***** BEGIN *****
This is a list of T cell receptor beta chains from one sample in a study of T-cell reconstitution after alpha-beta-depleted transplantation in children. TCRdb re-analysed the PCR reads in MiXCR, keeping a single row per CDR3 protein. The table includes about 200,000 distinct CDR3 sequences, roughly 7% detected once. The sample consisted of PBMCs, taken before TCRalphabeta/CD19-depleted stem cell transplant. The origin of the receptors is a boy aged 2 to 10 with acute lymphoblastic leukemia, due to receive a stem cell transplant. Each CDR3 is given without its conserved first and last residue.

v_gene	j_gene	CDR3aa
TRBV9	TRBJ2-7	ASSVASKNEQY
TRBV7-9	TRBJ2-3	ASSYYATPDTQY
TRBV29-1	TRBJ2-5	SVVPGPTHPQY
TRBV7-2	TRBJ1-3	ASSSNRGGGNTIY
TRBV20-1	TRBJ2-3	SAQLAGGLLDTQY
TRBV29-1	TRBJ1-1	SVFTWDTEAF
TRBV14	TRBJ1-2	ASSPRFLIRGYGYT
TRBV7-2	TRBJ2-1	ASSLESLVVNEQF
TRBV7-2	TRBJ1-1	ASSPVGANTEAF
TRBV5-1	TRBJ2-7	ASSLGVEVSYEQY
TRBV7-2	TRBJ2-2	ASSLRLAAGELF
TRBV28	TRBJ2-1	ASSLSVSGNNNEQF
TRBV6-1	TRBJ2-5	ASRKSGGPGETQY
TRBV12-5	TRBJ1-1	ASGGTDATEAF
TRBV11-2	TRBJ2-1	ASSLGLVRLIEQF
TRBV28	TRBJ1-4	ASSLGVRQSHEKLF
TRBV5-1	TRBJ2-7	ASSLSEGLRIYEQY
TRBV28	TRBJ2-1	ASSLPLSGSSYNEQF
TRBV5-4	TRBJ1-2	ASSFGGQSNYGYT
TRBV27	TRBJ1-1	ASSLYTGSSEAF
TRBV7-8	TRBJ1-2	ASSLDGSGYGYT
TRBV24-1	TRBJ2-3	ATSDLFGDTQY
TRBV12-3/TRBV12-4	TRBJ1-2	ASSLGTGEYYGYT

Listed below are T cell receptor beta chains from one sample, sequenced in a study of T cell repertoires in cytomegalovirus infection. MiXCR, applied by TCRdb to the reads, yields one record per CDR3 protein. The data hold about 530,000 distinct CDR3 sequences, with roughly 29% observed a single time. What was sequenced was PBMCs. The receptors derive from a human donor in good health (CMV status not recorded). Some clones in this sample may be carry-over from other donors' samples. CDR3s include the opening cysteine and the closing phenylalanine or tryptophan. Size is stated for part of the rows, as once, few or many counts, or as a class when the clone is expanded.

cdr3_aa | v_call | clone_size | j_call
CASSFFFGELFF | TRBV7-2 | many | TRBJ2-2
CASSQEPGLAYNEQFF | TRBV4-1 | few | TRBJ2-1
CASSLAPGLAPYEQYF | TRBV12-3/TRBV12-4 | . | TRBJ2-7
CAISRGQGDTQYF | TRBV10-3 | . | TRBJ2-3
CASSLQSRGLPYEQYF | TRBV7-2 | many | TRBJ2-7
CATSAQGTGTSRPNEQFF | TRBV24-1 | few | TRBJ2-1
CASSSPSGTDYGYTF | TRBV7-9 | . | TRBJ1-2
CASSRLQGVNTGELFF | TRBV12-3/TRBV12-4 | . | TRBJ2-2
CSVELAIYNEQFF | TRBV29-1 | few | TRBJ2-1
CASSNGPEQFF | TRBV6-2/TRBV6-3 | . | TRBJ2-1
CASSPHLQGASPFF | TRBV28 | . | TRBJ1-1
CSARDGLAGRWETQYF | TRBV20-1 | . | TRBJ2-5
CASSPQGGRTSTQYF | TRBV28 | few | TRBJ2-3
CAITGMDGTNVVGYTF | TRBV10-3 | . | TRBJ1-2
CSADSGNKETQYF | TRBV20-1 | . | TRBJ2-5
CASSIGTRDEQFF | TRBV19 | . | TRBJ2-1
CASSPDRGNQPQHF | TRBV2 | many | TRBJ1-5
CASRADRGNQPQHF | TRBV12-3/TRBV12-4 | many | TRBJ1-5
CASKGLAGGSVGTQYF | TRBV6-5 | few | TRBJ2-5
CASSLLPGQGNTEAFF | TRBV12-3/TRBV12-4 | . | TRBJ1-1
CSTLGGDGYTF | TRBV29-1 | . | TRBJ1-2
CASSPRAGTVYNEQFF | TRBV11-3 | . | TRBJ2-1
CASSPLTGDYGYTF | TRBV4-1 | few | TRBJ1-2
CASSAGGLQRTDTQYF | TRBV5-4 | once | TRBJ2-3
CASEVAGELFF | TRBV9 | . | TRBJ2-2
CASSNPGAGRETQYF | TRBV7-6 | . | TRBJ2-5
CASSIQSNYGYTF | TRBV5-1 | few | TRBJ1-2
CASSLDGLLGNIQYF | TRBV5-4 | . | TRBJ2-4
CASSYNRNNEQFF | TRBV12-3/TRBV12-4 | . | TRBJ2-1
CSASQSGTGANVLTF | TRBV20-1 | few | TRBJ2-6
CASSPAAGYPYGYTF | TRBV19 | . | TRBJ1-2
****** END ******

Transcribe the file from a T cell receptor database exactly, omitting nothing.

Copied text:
This is a list of T cell receptor beta chains from one sample in a study of T-cell reconstitution after alpha-beta-depleted transplantation in children. TCRdb re-analysed the PCR reads in MiXCR, keeping a single row per CDR3 protein. The table includes about 200,000 distinct CDR3 sequences, roughly 7% detected once. The sample consisted of PBMCs, taken before TCRalphabeta/CD19-depleted stem cell transplant. The origin of the receptors is a boy aged 2 to 10 with acute lymphoblastic leukemia, due to receive a stem cell transplant. Each CDR3 is given without its conserved first and last residue.

v_gene	j_gene	CDR3aa
TRBV9	TRBJ2-7	ASSVASKNEQY
TRBV7-9	TRBJ2-3	ASSYYATPDTQY
TRBV29-1	TRBJ2-5	SVVPGPTHPQY
TRBV7-2	TRBJ1-3	ASSSNRGGGNTIY
TRBV20-1	TRBJ2-3	SAQLAGGLLDTQY
TRBV29-1	TRBJ1-1	SVFTWDTEAF
TRBV14	TRBJ1-2	ASSPRFLIRGYGYT
TRBV7-2	TRBJ2-1	ASSLESLVVNEQF
TRBV7-2	TRBJ1-1	ASSPVGANTEAF
TRBV5-1	TRBJ2-7	ASSLGVEVSYEQY
TRBV7-2	TRBJ2-2	ASSLRLAAGELF
TRBV28	TRBJ2-1	ASSLSVSGNNNEQF
TRBV6-1	TRBJ2-5	ASRKSGGPGETQY
TRBV12-5	TRBJ1-1	ASGGTDATEAF
TRBV11-2	TRBJ2-1	ASSLGLVRLIEQF
TRBV28	TRBJ1-4	ASSLGVRQSHEKLF
TRBV5-1	TRBJ2-7	ASSLSEGLRIYEQY
TRBV28	TRBJ2-1	ASSLPLSGSSYNEQF
TRBV5-4	TRBJ1-2	ASSFGGQSNYGYT
TRBV27	TRBJ1-1	ASSLYTGSSEAF
TRBV7-8	TRBJ1-2	ASSLDGSGYGYT
TRBV24-1	TRBJ2-3	ATSDLFGDTQY
TRBV12-3/TRBV12-4	TRBJ1-2	ASSLGTGEYYGYT

Listed below are T cell receptor beta chains from one sample, sequenced in a study of T cell repertoires in cytomegalovirus infection. MiXCR, applied by TCRdb to the reads, yields one record per CDR3 protein. The data hold about 530,000 distinct CDR3 sequences, with roughly 29% observed a single time. What was sequenced was PBMCs. The receptors derive from a human donor in good health (CMV status not recorded). Some clones in this sample may be carry-over from other donors' samples. CDR3s include the opening cysteine and the closing phenylalanine or tryptophan. Size is stated for part of the rows, as once, few or many counts, or as a class when the clone is expanded.

cdr3_aa | v_call | clone_size | j_call
CASSFFFGELFF | TRBV7-2 | many | TRBJ2-2
CASSQEPGLAYNEQFF | TRBV4-1 | few | TRBJ2-1
CASSLAPGLAPYEQYF | TRBV12-3/TRBV12-4 | . | TRBJ2-7
CAISRGQGDTQYF | TRBV10-3 | . | TRBJ2-3
CASSLQSRGLPYEQYF | TRBV7-2 | many | TRBJ2-7
CATSAQGTGTSRPNEQFF | TRBV24-1 | few | TRBJ2-1
CASSSPSGTDYGYTF | TRBV7-9 | . | TRBJ1-2
CASSRLQGVNTGELFF | TRBV12-3/TRBV12-4 | . | TRBJ2-2
CSVELAIYNEQFF | TRBV29-1 | few | TRBJ2-1
CASSNGPEQFF | TRBV6-2/TRBV6-3 | . | TRBJ2-1
CASSPHLQGASPFF | TRBV28 | . | TRBJ1-1
CSARDGLAGRWETQYF | TRBV20-1 | . | TRBJ2-5
CASSPQGGRTSTQYF | TRBV28 | few | TRBJ2-3
CAITGMDGTNVVGYTF | TRBV10-3 | . | TRBJ1-2
CSADSGNKETQYF | TRBV20-1 | . | TRBJ2-5
CASSIGTRDEQFF | TRBV19 | . | TRBJ2-1
CASSPDRGNQPQHF | TRBV2 | many | TRBJ1-5
CASRADRGNQPQHF | TRBV12-3/TRBV12-4 | many | TRBJ1-5
CASKGLAGGSVGTQYF | TRBV6-5 | few | TRBJ2-5
CASSLLPGQGNTEAFF | TRBV12-3/TRBV12-4 | . | TRBJ1-1
CSTLGGDGYTF | TRBV29-1 | . | TRBJ1-2
CASSPRAGTVYNEQFF | TRBV11-3 | . | TRBJ2-1
CASSPLTGDYGYTF | TRBV4-1 | few | TRBJ1-2
CASSAGGLQRTDTQYF | TRBV5-4 | once | TRBJ2-3
CASEVAGELFF | TRBV9 | . | TRBJ2-2
CASSNPGAGRETQYF | TRBV7-6 | . | TRBJ2-5
CASSIQSNYGYTF | TRBV5-1 | few | TRBJ1-2
CASSLDGLLGNIQYF | TRBV5-4 | . | TRBJ2-4
CASSYNRNNEQFF | TRBV12-3/TRBV12-4 | . | TRBJ2-1
CSASQSGTGANVLTF | TRBV20-1 | few | TRBJ2-6
CASSPAAGYPYGYTF | TRBV19 | . | TRBJ1-2